7 Funny Inspirational Quotes And Musings About Life | Be F-ing Awesome Today google4228e52aa5dfebc8.html

7 Funny Inspirational Quotes And Musings About Life

funny inspirational quotes

We know one thing for sure: The moment we are born the countdown clock to death begins. We must rely on small bits of funny and inspirational wisdom collected along the way to make the journey livable. Or laughable.

1. “Not every day is perfect. Sometimes it needs chocolate and beer.”

Achieving perfection is nearly impossible. That said, if perfectionism is unobtainable, is chasing it a bad thing? Let’s hope our doctors and tax accountants don’t think so.

Writer Elizabeth Gilbert (of Eat, Pray, Love and BIG MAGIC fame) says “perfection is just fear in really good shoes.”

Truthfully, most of us are comfortable going through life barefoot. It’s seem the way nature designed us and besides that, we’re less likely to trip on our way back from the bar.

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2. “Life is short. Smile while you still have teeth and remember your own name.”

Don’t you wish you could go back in time, to when you were a smart-ass, know-it-all, invincible little twit? Ah, to be a teenager again with all of the acquired wisdom of our trials and errors.

Each morning that we open our eyes and work out the kinks to get out of bed, is a privilege. One should embrace the limitations and constraints of an aging body in difference to those who no longer get that opportunity. Until life slogs on a bit too long, and then (maybe) we start to feel cursed.

After my mom passed away, my father would periodically complain about growing old alone.

“Did you get up this morning and pee in the toilet all by yourself?” I said. “And your own teeth are still in your head?”

He laughed, and then went on about his good fortune, comparing himself to “old men friends” who wore Depends and dentures.

“Don’t gloat,” I told him. “Write on your calendar how lucky you are today, before you forget.”


“Because leaving a personal legacy reminds the world that you were here, before you can’t remember where you put your teeth.”


3. “In moments of doubt: Trust your instinct, say ‘yes’, and buy the Corvette.”

There’s been a long-standing debate in my house about saving money for tomorrow (the future, retirement). Me in favor. My mate, not so much.

Like many folks we’ve had our financial windfalls and struggles. I define ‘windfall’ as rubbing off matching horseshoes on a five dollar lottery scratch ticket for a ten dollar win. And ‘struggle’ is standing at the pharmacy with two maxed out credit cards and a wad of expensive prescriptions that need to be filled, today.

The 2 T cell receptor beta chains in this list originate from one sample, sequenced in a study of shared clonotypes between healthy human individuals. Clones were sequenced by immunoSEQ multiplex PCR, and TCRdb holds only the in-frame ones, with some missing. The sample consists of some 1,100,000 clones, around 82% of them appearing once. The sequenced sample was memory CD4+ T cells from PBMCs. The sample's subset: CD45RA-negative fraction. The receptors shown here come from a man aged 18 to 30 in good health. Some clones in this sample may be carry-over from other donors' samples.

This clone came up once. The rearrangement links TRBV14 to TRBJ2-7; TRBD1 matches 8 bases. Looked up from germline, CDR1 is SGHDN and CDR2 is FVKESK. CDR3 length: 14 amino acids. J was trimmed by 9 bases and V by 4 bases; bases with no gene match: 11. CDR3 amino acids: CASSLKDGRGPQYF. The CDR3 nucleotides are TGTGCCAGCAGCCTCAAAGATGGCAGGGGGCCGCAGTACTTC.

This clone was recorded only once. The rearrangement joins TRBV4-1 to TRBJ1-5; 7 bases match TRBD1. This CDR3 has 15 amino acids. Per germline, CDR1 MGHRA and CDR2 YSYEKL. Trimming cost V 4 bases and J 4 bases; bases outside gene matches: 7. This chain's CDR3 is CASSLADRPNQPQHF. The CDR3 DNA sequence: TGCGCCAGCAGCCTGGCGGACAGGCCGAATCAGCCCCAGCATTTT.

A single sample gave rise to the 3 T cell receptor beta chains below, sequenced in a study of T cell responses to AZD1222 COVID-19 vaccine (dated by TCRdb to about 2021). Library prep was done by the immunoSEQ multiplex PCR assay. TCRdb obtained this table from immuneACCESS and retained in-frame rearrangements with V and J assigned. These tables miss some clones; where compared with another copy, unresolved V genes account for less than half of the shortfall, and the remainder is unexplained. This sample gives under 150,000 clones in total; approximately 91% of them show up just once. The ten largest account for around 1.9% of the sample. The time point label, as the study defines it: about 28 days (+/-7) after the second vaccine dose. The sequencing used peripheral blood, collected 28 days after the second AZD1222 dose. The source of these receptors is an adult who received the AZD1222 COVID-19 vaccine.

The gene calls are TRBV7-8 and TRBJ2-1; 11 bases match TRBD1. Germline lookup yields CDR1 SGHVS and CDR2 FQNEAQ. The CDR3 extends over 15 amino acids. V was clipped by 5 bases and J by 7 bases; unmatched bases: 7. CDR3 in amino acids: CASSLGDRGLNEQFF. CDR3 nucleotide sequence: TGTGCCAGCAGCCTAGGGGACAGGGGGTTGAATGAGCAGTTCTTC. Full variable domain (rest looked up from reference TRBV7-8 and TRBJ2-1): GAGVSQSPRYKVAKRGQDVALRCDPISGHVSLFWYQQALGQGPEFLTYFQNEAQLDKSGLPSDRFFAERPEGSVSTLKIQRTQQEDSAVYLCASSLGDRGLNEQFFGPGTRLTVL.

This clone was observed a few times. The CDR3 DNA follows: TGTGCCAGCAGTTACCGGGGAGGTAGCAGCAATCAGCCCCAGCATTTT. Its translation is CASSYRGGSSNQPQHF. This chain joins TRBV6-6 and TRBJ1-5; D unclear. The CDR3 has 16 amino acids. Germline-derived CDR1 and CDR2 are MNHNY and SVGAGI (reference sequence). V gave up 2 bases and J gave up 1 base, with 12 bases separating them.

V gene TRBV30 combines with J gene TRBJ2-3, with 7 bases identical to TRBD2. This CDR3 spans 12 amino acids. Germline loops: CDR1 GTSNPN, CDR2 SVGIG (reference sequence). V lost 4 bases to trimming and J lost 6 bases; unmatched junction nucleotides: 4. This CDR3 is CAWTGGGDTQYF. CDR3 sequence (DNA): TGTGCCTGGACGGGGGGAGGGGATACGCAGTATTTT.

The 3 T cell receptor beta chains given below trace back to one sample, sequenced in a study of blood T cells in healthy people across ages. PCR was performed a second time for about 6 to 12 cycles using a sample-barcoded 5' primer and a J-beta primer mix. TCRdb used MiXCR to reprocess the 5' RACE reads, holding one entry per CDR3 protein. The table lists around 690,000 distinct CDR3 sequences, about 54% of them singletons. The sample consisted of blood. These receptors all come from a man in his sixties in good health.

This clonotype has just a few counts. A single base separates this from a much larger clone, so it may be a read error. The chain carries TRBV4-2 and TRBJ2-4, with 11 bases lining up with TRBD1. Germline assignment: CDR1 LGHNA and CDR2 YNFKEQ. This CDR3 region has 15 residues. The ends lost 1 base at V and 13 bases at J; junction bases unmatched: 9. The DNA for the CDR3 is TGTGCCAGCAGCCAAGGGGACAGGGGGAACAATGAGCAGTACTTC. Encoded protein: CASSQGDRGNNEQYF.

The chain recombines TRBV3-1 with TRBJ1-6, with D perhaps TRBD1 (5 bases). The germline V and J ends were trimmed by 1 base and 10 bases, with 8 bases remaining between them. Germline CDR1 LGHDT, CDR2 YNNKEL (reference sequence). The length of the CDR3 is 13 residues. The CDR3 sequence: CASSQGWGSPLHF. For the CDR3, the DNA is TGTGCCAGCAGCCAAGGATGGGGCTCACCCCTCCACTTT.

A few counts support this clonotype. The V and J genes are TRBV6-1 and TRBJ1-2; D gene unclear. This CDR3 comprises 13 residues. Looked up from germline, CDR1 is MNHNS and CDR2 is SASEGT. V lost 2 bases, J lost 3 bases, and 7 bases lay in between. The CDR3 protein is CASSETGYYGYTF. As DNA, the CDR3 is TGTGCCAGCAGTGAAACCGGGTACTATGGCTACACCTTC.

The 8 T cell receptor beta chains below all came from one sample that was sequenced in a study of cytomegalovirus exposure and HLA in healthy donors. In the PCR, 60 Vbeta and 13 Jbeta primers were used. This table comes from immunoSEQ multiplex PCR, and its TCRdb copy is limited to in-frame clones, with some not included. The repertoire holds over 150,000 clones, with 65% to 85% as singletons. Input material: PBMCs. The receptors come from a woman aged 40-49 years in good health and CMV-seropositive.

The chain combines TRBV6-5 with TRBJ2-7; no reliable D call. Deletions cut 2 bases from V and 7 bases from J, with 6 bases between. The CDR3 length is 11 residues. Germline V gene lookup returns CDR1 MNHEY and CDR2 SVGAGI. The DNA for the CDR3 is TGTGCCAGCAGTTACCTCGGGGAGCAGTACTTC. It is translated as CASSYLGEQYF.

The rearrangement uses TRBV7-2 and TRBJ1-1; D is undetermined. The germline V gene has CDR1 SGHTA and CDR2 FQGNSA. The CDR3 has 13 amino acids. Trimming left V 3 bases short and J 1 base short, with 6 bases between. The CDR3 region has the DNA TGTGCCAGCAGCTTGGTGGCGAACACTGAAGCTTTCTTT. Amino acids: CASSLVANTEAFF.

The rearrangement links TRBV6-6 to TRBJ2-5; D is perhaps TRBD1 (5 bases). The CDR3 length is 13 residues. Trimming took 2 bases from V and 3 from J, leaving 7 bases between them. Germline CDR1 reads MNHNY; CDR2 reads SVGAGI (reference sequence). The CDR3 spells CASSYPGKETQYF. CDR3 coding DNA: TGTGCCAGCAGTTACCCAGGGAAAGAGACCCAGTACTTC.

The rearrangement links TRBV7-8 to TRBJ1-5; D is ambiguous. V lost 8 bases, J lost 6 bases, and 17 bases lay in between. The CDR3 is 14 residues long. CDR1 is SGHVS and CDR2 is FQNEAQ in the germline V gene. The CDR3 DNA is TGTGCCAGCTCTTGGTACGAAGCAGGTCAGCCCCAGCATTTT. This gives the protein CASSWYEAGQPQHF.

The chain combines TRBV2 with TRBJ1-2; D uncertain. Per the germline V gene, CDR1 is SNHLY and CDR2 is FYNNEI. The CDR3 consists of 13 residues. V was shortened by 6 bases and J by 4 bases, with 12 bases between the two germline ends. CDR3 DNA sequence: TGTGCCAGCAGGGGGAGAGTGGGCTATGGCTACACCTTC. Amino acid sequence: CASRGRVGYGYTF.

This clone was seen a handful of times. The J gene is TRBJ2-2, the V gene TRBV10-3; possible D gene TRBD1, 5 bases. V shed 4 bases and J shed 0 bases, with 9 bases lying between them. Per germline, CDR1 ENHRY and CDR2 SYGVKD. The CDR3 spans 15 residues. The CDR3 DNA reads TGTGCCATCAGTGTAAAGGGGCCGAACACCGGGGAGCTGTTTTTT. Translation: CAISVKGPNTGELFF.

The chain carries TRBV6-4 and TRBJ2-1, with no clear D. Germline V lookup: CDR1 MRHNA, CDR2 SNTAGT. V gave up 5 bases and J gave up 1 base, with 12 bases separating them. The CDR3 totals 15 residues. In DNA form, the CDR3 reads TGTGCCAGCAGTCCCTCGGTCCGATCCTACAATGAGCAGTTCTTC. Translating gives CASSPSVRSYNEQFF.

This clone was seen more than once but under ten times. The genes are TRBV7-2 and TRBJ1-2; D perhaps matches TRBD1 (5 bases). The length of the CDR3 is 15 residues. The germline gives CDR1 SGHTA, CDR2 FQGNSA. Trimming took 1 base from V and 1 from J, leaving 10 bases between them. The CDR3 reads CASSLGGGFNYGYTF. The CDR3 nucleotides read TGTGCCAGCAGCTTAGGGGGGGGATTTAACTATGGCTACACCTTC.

Neither my husband nor I come from wealthy backgrounds. Still, my man believes the bank has plenty of money. “Just go to the bank,” is his response to financing every want and need. On the other hand, to this very day, I’ve been accused of being a tight-wad, collecting interest on my First Holy Communion money. And rightly so.

But here’s the thing: Money’s not coming with us when we go. Unless you’re my frugal uncle who has made me promise to purchase a separate casket for all his worldly possessions (true story): “Nobody’s getting nothing.”

When is it time to unstuff the mattress, start giving it away or buy the freaking beach house? Answer: Before you can afford a box big enough to hold everything you own.


4. “If you find people who are your kind of crazy, you will not necessarily succeed in life, but you’ll laugh. A lot.”

In his article The Surprising Benefits of Being (Slighty) Crazy, author Mark Manson says “a certain degree of insanity seems to be beneficial sometimes. It’s just a matter of directing that insanity in the right direction.”

He writes an in-depth interesting read about mentally troubled crazy geniuses. People like Issac Newton, who spent his days re-inventing mathematics and formulating the fundamental laws of physics, but “often have hallucinations and speak to imaginary people. Kind of like a four year old.”

And despite physicist Nikola Tesla’s genius engineering and futuristic breakthroughs, he suffered from an “intense phobia of dirt and germs and a curious obsession with doing everything in multiples of three.”

Men who could hide behind their craziness because they were inventing seriously cool shit.

In contrast, the crazy people in my circle — average mere mortals — bond over who advances (or doesn’t) on The Voice and perfecting pizza crust.


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5. “Cry a river. Build a bridge. Get over it. Move on.”

This is your life.

Some it’s a pleasant surprise — days when everything goes better than expected.

Some days it sucks.

And when it does you have two choices:

Curl in the fetal position and suck your thumb like a baby,


Understand that life has taken a raw turn and needs your participation to move ahead. When the fat lady sings it’s time to stop whining and act like a grown-up.